|The first excerpt represents the past or something you must release, and is drawn from The Marriage Contract by Honore de Balzac:
not ask that mademoiselle should contribute an equal sum; that would
not be just. But we can surely apply eight hundred thousand of her
patrimony to this object. There are two domains adjoining Lanstrac now
to be sold, which can be purchased for that sum, which will return in
rentals four and a half per cent. The house in Paris should be
included in the entail. The surplus of the two fortunes, if
judiciously managed, will amply suffice for the fortunes of the
younger children. If the contracting parties will agree to this
arrangement, Monsieur ought certainly to accept your guardianship
account with its deficiency. I consent to that."
"Questa coda non e di questo gatto (That tail doesn't belong to that
|The second excerpt represents the present or the deciding factor of the moment, and is drawn from Alcibiades II by Platonic Imitator:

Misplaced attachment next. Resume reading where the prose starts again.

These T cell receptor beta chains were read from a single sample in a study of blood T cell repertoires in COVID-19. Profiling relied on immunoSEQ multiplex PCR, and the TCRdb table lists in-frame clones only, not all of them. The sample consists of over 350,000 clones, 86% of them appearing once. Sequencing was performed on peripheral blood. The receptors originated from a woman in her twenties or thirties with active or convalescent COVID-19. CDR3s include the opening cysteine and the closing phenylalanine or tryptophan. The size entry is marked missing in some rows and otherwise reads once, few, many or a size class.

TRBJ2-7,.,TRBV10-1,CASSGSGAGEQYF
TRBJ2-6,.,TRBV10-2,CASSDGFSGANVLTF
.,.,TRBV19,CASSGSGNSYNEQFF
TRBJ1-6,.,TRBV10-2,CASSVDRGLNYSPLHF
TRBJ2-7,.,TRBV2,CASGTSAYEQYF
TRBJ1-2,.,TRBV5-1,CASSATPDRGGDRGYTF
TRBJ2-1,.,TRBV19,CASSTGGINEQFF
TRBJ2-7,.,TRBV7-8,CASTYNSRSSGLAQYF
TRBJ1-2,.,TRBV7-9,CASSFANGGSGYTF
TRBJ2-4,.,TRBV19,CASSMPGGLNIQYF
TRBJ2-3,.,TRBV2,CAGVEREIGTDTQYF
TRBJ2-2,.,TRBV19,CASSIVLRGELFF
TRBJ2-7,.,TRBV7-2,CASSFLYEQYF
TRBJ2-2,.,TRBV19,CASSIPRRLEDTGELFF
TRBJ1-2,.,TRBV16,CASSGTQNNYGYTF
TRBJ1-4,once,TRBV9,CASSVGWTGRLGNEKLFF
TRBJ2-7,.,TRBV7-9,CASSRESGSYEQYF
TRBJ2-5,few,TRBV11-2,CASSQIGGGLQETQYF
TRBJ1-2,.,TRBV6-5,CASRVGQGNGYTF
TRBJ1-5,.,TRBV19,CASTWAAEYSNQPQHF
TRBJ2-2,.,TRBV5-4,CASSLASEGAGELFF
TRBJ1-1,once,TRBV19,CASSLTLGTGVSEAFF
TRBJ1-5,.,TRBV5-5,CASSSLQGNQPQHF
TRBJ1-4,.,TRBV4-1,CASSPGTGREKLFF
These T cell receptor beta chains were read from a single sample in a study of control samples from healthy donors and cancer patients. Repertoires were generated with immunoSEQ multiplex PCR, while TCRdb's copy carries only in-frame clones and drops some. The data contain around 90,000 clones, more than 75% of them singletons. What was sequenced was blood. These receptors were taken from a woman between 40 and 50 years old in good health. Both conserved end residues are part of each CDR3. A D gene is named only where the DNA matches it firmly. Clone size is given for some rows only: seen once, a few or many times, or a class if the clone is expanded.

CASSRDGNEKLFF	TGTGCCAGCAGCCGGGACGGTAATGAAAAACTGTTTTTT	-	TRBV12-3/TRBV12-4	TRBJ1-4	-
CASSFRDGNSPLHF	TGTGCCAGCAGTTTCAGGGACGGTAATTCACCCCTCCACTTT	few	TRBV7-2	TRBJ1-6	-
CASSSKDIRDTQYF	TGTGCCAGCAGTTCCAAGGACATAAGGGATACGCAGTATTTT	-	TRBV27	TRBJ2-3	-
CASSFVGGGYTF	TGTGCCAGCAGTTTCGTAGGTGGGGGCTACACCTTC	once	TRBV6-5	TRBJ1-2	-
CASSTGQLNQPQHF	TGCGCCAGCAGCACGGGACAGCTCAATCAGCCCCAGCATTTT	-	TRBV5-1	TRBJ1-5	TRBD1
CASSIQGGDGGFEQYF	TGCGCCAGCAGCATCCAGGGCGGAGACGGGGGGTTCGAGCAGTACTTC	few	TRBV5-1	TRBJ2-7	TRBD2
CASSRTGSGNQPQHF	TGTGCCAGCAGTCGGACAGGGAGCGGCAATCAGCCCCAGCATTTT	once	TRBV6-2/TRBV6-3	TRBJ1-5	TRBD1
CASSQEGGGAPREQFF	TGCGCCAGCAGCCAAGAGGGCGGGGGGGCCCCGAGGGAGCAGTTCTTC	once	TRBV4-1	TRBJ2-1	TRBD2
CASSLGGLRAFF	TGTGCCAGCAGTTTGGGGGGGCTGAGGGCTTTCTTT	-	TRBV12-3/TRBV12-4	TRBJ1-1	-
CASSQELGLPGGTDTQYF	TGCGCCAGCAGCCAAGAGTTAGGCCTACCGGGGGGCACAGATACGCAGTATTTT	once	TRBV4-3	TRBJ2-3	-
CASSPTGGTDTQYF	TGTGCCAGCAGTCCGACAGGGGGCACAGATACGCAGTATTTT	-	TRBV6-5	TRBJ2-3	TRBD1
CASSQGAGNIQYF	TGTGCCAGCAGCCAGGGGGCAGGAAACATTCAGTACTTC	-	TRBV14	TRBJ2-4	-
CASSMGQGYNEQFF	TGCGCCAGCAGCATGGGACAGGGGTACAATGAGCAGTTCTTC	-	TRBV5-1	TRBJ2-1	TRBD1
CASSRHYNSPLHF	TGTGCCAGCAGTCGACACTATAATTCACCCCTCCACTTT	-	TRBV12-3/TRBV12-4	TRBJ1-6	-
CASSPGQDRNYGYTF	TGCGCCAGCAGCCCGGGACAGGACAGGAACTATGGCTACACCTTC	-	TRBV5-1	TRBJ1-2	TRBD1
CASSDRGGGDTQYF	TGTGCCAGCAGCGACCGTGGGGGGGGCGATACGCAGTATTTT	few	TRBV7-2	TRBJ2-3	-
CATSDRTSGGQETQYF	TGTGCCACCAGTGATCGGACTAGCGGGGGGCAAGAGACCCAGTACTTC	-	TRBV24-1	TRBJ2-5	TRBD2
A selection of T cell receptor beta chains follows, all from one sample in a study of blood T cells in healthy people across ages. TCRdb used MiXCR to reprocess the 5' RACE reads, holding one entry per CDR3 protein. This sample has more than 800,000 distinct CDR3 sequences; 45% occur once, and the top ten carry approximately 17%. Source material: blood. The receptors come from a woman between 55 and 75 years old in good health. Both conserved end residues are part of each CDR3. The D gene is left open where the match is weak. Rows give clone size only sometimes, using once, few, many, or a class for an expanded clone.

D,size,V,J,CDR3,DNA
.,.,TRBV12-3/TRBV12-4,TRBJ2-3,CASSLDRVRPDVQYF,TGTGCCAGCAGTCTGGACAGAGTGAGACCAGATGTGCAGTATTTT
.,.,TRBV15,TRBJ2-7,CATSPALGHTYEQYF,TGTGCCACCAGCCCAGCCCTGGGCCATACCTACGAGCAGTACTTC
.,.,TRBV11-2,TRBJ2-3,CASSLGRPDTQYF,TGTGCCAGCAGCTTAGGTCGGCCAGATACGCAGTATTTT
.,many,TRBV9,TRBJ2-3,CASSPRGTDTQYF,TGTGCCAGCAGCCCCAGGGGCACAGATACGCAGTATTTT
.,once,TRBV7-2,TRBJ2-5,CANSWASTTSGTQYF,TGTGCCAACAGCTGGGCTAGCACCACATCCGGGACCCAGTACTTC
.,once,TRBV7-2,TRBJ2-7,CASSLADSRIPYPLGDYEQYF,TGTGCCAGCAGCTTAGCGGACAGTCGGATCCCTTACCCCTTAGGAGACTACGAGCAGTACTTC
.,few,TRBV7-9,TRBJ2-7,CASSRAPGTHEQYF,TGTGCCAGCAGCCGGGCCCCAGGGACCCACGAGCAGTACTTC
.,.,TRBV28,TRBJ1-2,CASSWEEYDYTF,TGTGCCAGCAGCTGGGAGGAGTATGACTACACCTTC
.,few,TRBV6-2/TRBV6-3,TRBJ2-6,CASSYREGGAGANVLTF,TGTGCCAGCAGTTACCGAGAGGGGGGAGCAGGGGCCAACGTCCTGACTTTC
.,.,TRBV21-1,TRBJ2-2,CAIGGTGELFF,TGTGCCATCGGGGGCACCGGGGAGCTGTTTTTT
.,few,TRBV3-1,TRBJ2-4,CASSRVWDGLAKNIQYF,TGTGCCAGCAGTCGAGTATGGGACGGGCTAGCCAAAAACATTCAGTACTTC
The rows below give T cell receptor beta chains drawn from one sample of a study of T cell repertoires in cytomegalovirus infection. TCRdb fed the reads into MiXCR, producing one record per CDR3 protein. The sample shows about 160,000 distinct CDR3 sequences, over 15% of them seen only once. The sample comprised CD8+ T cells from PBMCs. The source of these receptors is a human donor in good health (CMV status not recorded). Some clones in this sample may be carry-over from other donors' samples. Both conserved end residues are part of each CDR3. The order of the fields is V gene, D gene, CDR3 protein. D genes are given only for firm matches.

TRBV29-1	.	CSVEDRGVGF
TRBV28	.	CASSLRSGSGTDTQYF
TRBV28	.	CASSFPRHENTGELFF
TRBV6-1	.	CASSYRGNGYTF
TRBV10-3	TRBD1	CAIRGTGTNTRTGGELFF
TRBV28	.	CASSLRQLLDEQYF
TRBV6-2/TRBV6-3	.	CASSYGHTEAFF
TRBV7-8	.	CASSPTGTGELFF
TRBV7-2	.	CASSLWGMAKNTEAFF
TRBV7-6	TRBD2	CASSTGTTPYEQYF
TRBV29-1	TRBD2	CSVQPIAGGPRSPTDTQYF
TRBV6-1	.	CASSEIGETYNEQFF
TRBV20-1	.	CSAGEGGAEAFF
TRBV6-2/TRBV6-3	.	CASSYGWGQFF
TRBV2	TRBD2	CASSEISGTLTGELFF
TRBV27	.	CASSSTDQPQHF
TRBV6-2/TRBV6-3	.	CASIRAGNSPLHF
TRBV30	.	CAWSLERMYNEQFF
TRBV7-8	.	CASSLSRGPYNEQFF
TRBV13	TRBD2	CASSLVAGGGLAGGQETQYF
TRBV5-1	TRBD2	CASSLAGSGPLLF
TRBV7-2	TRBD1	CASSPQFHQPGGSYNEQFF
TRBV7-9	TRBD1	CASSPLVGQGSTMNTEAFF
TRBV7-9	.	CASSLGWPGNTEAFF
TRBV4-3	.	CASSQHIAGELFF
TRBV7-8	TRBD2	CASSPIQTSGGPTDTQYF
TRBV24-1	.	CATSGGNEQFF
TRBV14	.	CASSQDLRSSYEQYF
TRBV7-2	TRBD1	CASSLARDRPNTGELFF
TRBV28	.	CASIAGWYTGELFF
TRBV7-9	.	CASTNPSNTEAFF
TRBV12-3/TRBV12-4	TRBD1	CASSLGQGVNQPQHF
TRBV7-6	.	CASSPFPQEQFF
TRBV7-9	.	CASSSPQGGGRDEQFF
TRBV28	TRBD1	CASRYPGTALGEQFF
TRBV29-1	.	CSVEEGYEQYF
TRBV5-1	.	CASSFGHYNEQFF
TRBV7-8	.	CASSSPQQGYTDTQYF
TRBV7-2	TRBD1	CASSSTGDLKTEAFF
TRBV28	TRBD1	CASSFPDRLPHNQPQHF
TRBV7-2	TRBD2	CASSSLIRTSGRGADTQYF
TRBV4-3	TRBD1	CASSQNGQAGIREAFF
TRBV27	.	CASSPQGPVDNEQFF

that of Archelaus for him. The tyrannicide expected by his crime to become
tyrant and afterwards to have a happy life; but when he had held the
tyranny three or four days, he was in his turn conspired against and slain.
Or look at certain of our own citizens,--and of their actions we have been
not hearers, but eyewitnesses,--who have desired to obtain military
command: of those who have gained their object, some are even to this day
exiles from the city, while others have lost their lives. And even they
who seem to have fared best, have not only gone through many perils and
terrors during their office, but after their return home they have been
beset by informers worse than they once were by their foes, insomuch that
several of them have wished that they had remained in a private station
|The third excerpt represents the future or something you must embrace, and is drawn from A Child's Garden of Verses by Robert Louis Stevenson:
In the picture story-books.
How am I to sing your praise,
Happy chimney-corner days,
Sitting safe in nursery nooks,
Reading picture story-books?
These nuts, that I keep in the back of the nest,
Where all my tin soldiers are lying at rest,
Were gathered in Autumn by nursie and me
In a wood with a well by the side of the sea.
A Child's Garden of Verses